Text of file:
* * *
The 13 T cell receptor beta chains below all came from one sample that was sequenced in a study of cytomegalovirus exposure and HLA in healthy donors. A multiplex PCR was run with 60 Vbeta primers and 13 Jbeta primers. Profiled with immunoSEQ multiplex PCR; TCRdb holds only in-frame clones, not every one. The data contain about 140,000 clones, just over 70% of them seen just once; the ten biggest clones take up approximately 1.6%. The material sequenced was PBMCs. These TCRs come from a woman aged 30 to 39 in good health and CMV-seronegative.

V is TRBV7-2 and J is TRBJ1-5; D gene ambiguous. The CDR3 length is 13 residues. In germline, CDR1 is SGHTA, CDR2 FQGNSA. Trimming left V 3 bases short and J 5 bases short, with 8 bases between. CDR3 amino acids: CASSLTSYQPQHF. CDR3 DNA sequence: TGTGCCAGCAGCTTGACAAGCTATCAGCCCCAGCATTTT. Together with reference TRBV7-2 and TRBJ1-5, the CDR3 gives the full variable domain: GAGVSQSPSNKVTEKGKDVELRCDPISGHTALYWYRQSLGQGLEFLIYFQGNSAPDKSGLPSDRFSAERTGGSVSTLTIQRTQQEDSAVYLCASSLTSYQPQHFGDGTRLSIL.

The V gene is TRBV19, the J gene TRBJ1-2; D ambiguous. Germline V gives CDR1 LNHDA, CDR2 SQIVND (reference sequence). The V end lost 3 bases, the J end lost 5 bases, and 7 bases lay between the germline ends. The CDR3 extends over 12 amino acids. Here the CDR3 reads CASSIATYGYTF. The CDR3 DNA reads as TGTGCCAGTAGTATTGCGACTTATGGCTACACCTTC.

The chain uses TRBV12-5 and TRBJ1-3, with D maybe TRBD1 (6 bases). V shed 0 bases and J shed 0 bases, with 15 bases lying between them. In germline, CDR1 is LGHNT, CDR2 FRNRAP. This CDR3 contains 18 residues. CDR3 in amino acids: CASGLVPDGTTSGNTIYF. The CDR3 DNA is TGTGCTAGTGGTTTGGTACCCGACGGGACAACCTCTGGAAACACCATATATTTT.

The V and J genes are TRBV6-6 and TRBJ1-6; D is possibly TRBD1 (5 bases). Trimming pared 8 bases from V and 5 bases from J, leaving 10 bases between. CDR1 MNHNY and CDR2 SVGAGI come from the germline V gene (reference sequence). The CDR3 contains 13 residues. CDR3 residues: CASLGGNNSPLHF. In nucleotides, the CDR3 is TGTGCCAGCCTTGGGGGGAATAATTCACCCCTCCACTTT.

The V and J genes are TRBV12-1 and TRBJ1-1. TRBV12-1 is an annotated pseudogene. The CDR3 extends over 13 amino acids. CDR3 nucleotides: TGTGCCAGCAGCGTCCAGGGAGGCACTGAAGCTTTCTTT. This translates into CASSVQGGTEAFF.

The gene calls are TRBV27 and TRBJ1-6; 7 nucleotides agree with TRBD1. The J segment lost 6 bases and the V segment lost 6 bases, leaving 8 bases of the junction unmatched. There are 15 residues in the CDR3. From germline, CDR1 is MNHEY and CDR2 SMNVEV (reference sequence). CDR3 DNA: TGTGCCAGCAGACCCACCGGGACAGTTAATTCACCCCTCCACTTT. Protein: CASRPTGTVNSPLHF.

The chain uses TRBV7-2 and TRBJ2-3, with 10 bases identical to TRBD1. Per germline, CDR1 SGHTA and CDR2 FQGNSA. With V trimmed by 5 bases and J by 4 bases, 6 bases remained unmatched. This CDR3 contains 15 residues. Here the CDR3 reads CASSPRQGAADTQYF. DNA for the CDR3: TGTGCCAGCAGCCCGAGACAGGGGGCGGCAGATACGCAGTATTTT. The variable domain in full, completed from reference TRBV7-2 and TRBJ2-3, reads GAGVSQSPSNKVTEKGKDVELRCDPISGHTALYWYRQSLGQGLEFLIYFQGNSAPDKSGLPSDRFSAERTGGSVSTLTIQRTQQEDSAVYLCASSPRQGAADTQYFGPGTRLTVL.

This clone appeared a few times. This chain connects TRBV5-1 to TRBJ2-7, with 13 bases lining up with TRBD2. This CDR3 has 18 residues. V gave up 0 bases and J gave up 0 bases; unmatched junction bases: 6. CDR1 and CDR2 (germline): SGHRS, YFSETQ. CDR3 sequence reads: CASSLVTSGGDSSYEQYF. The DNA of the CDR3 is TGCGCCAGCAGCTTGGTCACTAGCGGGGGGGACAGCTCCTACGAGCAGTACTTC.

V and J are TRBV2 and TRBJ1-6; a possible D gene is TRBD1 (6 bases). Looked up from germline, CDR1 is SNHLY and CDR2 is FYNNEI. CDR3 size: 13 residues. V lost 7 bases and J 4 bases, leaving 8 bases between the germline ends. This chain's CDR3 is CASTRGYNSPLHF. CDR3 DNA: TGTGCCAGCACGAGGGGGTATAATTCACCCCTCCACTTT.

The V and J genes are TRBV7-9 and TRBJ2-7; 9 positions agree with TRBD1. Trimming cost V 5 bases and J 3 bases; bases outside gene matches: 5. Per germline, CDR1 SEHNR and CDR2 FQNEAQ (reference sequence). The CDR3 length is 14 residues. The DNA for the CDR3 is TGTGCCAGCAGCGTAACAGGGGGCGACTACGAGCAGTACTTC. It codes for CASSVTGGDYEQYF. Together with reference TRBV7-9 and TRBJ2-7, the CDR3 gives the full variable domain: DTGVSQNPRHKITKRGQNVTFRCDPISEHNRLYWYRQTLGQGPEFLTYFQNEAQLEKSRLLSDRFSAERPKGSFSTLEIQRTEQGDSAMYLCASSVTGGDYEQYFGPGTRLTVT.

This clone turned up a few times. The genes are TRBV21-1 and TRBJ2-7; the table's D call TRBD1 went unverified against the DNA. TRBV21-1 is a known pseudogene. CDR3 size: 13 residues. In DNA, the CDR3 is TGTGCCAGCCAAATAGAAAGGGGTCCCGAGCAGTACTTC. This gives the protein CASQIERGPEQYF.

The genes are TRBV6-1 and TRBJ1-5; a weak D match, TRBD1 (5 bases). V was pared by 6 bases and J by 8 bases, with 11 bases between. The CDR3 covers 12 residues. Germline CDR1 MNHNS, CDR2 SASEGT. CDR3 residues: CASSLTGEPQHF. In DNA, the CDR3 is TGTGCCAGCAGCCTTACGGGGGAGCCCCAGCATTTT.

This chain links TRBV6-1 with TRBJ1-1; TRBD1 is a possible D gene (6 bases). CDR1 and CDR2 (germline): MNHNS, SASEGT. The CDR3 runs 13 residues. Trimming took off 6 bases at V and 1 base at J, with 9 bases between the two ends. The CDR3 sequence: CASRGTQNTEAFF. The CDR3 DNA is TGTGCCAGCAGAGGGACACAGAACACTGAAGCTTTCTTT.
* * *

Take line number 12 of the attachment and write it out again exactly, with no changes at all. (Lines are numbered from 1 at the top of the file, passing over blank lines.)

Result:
This clone turned up a few times. The genes are TRBV21-1 and TRBJ2-7; the table's D call TRBD1 went unverified against the DNA. TRBV21-1 is a known pseudogene. CDR3 size: 13 residues. In DNA, the CDR3 is TGTGCCAGCCAAATAGAAAGGGGTCCCGAGCAGTACTTC. This gives the protein CASQIERGPEQYF.